Peter Golds: Silencing criticism is scandalous
COMMENTBy Peter Golds
Way back in 1908, Parliament legislated to ensure that the press were permitted to attend meetings of local authorities. In February 1960 came the Public Bodies (Admission Of Press) Bill. This was unusual in that it was introduced by a backbench MP in a maiden speech.
As the member said in her opening remarks: "I know that the constituency of Finchley would not wish me to do other than come straight to the point."
Coming to the point became a hallmark of Mrs Thatcher, the member concerned, for the next 30 years.
During this maiden speech, Mrs Thatcher said: "Publicity is the greatest and most effective check against any arbitrary action."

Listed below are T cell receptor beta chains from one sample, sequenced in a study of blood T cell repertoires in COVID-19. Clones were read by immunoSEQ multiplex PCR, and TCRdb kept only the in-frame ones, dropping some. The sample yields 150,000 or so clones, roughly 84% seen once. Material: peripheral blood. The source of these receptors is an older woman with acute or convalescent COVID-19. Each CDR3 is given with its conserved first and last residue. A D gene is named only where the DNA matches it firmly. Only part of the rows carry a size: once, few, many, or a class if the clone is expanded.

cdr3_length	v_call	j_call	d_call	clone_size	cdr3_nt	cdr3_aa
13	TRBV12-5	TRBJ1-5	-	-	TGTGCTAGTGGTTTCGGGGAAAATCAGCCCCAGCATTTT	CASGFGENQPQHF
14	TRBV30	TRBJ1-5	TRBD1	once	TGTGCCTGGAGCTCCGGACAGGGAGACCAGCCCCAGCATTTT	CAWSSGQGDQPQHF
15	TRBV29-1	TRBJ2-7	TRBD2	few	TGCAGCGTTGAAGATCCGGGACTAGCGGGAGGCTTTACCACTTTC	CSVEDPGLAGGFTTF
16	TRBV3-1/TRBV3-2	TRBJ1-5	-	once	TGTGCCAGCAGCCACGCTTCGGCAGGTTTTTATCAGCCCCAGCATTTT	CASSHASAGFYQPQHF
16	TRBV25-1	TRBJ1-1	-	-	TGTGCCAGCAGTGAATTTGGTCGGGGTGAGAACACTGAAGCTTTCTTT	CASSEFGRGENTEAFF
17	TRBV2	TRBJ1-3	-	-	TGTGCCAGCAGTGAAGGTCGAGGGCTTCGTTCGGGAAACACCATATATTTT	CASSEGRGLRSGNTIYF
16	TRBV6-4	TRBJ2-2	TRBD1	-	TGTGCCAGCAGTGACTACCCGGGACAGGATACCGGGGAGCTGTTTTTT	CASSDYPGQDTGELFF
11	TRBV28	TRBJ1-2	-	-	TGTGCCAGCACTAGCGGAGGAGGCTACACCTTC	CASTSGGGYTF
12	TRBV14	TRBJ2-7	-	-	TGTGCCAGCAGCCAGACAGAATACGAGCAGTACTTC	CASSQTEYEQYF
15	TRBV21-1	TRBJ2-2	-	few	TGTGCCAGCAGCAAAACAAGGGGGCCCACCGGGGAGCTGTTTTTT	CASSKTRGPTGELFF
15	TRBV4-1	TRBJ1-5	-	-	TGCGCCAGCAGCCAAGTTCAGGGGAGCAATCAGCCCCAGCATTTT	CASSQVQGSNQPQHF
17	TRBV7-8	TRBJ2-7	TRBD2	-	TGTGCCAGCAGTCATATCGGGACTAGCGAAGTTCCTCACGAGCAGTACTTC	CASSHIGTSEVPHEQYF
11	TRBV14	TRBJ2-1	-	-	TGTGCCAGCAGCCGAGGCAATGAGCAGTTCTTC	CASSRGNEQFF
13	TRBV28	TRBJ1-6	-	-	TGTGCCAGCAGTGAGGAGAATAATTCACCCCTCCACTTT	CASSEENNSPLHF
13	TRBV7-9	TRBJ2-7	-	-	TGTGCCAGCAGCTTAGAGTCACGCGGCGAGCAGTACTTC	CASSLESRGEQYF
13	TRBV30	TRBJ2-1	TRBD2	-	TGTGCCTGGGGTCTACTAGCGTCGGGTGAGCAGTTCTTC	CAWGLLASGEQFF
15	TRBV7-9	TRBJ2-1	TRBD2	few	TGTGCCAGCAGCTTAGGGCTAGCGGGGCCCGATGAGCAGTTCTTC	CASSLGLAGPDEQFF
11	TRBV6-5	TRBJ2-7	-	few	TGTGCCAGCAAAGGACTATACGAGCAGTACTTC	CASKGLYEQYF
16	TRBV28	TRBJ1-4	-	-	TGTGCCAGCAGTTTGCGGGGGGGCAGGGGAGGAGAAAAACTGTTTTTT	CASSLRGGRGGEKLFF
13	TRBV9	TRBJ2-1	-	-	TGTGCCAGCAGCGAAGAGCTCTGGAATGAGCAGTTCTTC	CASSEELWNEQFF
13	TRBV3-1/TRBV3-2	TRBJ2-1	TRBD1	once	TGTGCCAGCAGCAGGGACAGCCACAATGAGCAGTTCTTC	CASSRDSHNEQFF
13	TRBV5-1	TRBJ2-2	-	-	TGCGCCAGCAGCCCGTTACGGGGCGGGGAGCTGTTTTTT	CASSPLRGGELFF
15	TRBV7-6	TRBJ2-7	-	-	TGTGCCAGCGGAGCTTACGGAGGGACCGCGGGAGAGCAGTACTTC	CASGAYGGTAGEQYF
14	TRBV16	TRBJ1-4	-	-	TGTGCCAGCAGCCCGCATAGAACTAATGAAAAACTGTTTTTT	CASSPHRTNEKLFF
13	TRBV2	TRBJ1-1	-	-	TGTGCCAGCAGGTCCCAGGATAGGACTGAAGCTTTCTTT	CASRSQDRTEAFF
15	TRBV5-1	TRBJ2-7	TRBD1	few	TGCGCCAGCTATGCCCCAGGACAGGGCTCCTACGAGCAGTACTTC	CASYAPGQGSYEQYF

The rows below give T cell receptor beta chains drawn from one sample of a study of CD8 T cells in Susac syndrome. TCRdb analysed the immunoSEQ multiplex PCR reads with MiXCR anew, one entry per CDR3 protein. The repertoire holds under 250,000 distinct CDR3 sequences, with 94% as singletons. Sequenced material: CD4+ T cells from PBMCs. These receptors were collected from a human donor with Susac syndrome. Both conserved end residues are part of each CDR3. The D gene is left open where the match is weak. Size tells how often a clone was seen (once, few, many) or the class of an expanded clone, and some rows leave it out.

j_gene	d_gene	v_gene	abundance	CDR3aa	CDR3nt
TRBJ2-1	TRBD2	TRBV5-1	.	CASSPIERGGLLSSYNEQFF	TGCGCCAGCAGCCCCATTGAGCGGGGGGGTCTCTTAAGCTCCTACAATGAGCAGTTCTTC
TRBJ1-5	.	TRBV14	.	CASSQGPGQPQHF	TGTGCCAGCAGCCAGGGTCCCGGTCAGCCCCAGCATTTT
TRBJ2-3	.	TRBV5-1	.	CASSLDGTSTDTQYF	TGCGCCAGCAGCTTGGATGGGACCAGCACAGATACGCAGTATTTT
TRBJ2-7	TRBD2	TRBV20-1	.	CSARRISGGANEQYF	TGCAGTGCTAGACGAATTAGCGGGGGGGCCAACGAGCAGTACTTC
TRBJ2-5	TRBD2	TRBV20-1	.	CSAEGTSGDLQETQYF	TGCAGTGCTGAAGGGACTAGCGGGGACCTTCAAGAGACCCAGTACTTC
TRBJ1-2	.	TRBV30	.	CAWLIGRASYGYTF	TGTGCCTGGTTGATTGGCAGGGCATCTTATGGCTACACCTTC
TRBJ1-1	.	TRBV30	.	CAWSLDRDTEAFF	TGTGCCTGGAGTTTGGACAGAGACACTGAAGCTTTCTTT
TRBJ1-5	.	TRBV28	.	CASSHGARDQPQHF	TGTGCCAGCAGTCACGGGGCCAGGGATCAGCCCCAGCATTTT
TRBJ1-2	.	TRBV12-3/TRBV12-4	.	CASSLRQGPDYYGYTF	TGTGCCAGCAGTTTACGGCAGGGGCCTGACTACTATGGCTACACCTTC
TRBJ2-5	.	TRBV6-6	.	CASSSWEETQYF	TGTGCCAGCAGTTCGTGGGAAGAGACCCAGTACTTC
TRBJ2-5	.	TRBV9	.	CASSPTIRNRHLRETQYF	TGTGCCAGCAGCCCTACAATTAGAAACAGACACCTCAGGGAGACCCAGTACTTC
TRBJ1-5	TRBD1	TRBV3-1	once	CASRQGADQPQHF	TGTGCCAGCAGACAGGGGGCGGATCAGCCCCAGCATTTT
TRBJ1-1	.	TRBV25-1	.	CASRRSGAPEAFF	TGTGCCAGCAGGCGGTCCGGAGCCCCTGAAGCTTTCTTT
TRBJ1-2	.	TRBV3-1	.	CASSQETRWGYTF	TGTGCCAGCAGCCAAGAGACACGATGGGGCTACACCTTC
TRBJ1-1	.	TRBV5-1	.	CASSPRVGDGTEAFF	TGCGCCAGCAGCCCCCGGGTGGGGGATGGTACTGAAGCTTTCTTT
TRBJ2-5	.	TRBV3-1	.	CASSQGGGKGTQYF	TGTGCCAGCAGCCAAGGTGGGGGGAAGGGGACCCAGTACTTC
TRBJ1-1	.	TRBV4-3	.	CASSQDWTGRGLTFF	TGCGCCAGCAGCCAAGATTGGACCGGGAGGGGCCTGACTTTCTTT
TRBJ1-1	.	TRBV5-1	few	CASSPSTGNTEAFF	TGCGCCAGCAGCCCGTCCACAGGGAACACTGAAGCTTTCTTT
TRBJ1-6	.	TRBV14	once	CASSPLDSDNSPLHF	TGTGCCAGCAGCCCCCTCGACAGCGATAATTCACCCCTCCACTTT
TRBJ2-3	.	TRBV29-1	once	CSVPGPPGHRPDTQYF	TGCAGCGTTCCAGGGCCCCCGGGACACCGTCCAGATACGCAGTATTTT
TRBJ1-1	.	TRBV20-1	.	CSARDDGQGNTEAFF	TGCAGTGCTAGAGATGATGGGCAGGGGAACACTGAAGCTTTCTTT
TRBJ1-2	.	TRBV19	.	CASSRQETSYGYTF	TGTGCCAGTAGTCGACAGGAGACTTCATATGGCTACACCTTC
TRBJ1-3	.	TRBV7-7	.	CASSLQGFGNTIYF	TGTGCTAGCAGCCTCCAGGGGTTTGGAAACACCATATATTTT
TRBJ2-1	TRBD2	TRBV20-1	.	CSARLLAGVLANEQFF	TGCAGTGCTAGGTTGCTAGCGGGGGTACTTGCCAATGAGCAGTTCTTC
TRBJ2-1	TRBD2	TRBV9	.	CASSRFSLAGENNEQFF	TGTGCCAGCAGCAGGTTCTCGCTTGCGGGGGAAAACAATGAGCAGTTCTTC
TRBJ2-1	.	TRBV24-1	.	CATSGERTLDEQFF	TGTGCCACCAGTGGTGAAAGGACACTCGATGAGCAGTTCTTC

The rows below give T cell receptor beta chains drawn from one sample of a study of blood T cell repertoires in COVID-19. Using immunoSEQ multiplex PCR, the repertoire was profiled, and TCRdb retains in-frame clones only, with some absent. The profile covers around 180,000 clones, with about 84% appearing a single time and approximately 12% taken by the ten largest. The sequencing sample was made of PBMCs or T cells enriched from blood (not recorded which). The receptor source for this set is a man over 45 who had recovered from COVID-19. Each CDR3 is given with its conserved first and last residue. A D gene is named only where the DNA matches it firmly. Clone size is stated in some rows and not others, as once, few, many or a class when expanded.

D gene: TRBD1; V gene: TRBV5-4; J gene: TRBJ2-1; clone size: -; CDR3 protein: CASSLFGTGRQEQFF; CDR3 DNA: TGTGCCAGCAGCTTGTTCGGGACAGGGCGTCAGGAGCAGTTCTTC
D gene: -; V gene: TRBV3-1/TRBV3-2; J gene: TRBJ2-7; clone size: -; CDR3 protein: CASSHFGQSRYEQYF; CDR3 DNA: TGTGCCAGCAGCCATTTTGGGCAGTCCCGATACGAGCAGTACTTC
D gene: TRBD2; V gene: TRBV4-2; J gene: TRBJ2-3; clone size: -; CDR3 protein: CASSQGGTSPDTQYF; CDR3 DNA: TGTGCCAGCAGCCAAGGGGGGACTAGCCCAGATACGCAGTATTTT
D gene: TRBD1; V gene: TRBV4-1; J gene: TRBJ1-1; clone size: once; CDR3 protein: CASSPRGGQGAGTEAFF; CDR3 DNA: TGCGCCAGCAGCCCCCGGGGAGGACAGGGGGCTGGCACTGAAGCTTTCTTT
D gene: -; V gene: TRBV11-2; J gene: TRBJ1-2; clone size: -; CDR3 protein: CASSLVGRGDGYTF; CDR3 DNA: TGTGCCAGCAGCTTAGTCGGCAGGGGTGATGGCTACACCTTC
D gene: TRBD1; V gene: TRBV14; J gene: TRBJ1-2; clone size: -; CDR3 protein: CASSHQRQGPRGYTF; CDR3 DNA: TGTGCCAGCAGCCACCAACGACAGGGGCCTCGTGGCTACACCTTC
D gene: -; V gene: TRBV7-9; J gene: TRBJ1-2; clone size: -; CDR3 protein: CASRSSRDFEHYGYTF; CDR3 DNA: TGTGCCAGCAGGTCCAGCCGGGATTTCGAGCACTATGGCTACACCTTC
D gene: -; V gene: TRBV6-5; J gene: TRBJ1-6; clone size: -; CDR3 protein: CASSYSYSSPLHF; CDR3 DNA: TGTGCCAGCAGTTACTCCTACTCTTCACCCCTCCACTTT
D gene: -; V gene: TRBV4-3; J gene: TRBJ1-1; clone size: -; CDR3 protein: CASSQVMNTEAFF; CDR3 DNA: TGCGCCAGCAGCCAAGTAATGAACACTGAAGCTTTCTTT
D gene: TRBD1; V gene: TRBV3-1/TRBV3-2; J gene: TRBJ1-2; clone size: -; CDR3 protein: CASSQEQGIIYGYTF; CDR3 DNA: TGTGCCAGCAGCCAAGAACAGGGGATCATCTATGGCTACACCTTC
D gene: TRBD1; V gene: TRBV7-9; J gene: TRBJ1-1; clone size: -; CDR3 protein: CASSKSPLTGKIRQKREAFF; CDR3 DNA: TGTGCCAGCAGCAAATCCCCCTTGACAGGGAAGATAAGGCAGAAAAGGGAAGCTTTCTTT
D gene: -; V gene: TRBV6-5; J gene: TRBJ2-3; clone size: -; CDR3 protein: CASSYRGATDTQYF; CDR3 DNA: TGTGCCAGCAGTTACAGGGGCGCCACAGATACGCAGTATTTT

We are rightly proud of the freedom of the press to report on and criticise, elected and public bodies in this country.
Sadly under the current administration, the symbolic press table was removed from the Tower Hamlets Council chamber in 2011, making the work of journalists more difficult.
Scandalously, at the annual council meeting, a council officer had a well-known journalist frogmarched from the council chamber.
The day before writing this, the Chinese Prime Minister answered unscripted questions at a press conference in London.
Yet a short distance down the road in east London is an administration that avoids questions from the press, except under controlled circumstances.
■ Peter Golds is Conservative councillor for Island Gardens.